When the potholes in the road become so large enterprising individuals begin booking mule rides for tourists to explore them, most people will agree it is time to do something about it.
When public buildings deteriorate to the point hard hats are issued to visitors to protect them from falling debris, even the staunchest critics may concede that corrective action is necessary.
And, when a municipal sewer system is experiencing so much inflow and infiltration it seems more water is entering through improper channels than through intended ones, it is difficult to ignore the problem.
Why do we let things get to this point?
It seems to be a chronic problem with public infrastructure.
We hear the stories at all levels of government. We are told school buildings need to be replaced because it would be too expensive to repair them. Roads and bridges are deemed unsafe because they have been ignored too long. All kinds of public infrastructure are allowed to reach critical levels of disrepair, and then we are forced to make drastic decisions.
These are complex issues that will take people much smarter than I to solve, but one cause seems obvious, even to me. Routine maintenance isn’t. Routine, I mean.
This is not because we don’t know what needs to be done.
From the time new infrastructure is created, the people in charge have at least a general idea what it will cost to maintain it.
It is no secret, for example, that roads have a projected useful life, and will need to be maintained at predictable intervals.
When a building is constructed, contractors know things like roofing materials, paint, HVAC equipment, and plumbing fixtures will not last forever, but will need to be maintained.
There are plenty of clever engineers and maintenance people around who can tell us what needs to be done, when it should be done, and how much it is likely to cost.
The problem is not awareness it is where these things fall on our priority list, if they are on the list at all.
Repairs aren’t sexy, and maintenance isn’t glamorous.
Even if we agree maintenance is essential, it is one of the first areas in many budgets to be cut or re-allocated.
There is nothing wrong with that in the short term. The difficulty arises when it becomes chronic.
If we maintain our infrastructure on a regular basis, the cost will probably be manageable. If, on the other hand, we wait until things are falling apart, it may not be.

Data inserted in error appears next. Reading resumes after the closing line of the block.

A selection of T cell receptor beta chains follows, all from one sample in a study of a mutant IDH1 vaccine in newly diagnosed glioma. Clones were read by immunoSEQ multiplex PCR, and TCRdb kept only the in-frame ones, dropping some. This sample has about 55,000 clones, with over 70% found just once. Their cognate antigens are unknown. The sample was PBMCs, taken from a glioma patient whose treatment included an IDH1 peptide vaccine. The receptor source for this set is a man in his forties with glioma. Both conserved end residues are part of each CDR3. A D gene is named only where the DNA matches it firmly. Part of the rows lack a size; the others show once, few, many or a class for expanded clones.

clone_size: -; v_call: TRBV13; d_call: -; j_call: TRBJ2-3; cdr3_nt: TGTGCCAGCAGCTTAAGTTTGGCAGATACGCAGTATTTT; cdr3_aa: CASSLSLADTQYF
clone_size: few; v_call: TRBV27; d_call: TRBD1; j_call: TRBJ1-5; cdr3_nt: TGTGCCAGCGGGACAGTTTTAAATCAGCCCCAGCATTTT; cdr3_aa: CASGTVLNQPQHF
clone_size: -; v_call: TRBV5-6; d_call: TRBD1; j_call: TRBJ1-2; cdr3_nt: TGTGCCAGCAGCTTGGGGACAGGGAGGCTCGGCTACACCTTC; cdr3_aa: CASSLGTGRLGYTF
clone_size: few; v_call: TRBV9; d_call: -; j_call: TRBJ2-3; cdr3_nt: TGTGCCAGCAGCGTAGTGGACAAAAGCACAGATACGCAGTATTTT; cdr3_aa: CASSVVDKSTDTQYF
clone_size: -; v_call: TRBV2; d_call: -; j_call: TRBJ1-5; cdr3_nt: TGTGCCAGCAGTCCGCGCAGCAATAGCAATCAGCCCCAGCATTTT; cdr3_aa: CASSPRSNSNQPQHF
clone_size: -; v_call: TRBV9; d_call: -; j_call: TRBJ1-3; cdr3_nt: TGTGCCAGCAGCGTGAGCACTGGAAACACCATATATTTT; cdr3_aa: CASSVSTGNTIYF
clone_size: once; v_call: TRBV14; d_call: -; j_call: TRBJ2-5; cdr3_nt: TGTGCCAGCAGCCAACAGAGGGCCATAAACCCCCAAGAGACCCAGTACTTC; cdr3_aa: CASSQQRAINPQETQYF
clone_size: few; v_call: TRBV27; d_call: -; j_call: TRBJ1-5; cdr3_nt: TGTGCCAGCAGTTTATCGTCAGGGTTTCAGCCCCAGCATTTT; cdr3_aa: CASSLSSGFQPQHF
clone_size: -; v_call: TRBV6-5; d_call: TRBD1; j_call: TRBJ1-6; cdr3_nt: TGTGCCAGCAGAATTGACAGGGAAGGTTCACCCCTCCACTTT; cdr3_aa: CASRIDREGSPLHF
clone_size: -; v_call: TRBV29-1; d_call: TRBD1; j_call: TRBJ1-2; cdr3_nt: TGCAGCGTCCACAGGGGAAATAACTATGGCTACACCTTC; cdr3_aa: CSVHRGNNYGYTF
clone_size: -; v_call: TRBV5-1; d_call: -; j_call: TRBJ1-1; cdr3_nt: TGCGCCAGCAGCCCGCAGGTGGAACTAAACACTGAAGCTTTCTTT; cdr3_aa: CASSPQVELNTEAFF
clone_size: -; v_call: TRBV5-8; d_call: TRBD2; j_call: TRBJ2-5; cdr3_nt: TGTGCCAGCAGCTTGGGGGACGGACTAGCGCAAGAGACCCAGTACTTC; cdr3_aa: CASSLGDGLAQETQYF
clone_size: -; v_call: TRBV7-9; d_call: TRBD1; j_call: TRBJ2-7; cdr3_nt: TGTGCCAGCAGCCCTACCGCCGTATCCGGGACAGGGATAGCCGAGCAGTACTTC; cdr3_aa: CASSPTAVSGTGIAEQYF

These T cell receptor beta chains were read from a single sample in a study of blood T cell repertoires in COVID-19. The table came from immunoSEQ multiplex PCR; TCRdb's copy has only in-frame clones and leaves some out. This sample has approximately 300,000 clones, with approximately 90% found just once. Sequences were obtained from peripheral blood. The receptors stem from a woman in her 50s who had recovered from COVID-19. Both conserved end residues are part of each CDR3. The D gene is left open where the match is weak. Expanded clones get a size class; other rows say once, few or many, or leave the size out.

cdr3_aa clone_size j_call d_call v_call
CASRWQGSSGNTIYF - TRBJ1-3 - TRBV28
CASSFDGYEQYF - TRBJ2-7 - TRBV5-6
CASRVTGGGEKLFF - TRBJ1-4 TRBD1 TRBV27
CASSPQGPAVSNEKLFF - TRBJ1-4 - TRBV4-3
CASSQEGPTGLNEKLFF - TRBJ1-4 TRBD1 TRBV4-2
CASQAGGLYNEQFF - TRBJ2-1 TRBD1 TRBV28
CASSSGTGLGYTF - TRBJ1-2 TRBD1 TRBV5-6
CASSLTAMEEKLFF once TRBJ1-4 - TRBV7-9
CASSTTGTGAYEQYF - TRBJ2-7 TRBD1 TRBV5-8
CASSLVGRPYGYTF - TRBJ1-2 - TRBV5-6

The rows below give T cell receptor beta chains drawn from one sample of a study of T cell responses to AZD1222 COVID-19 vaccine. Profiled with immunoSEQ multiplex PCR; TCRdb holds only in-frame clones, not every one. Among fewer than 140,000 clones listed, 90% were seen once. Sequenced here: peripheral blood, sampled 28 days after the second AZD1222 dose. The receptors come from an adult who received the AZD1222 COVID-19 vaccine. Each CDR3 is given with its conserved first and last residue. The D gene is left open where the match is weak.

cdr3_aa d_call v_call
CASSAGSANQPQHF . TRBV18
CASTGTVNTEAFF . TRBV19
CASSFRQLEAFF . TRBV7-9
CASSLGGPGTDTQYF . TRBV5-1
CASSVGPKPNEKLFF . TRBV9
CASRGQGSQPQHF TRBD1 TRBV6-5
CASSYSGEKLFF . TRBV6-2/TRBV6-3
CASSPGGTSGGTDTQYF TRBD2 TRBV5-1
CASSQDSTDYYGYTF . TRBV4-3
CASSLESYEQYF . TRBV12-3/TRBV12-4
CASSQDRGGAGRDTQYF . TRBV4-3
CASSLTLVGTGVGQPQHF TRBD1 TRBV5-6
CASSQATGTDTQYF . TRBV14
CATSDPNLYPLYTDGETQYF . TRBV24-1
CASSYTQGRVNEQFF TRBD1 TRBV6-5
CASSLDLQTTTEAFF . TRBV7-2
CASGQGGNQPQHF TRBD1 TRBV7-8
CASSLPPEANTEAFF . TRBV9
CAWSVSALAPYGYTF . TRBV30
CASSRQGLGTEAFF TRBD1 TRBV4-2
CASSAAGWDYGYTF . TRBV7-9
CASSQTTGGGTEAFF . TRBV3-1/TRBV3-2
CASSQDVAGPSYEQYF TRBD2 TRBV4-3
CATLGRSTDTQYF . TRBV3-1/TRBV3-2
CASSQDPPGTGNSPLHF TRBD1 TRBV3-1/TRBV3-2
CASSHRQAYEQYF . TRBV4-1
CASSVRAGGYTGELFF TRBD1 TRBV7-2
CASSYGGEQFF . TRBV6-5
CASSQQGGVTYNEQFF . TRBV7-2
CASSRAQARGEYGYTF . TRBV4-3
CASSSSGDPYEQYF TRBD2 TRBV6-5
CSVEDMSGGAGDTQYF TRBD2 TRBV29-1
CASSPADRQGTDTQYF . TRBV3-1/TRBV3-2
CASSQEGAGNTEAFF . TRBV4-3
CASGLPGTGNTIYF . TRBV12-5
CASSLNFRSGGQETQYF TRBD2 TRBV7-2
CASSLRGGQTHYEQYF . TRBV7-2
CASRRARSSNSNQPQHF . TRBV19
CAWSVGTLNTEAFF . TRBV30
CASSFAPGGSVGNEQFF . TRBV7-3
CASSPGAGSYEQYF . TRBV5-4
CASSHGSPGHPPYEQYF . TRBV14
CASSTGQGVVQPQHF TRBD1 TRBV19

We all bear some of the responsibility.
Taxpayers are seriously overburdened, so they put pressure on elected officials to cut costs.
Elected officials don’t want to be associated with tax increases, so in order to get their pet projects approved, they need to cut costs elsewhere, and maintenance budgets are among the things that get the axe.
The difficulty, of course, is that ignoring the problem does not make it go away.
Changing the oil in our cars on a regular basis is a manageable expense.
Ignoring this recommended maintenance until the engine needs to be rebuilt will probably result in an unwelcome bill, and will be more expensive than if we had done the maintenance in the first place.
We don’t seem to learn from history.
Some cities have made the mistake of keeping water and sewer rates low to appease residents.
Unfortunately, if the revenue does not keep pace with expenses, this can lead to problems when repairs or replacement are necessary.
Instead of gradually increasing rates over time, cities are forced to impose double-digit increases just to catch up.
From a taxpayer perspective, it seems it would be much easier to budget small increases than giant ones.
I am cynical enough to suspect, at least in some cases, people might intentionally argue against maintaining what they have, because they would rather have something new and shiny than repair a serviceable, but dated building, or piece of equipment.
I remember back in the dark ages sitting in a college economics class discussing wants versus needs.
I suspect part of our problem, when it comes to maintaining public infrastructure, is that a lot of people are confused about the difference between what they want and what they need.
Whether we are putting off maintenance based on the misguided idea we are saving money, or whether we are kidding ourselves into believing what we want is what we need, it seems we are on the wrong path.
We can’t count on much, but we can be reasonably certain, if we stay on the path we are on, that there will come a time when taxpayers can’t or won’t pay any more.
These are complex issues, but it seems taking care of our public infrastructure and being honest about wants versus needs would be common sense.
Unfortunately, sense doesn’t seem very common these days.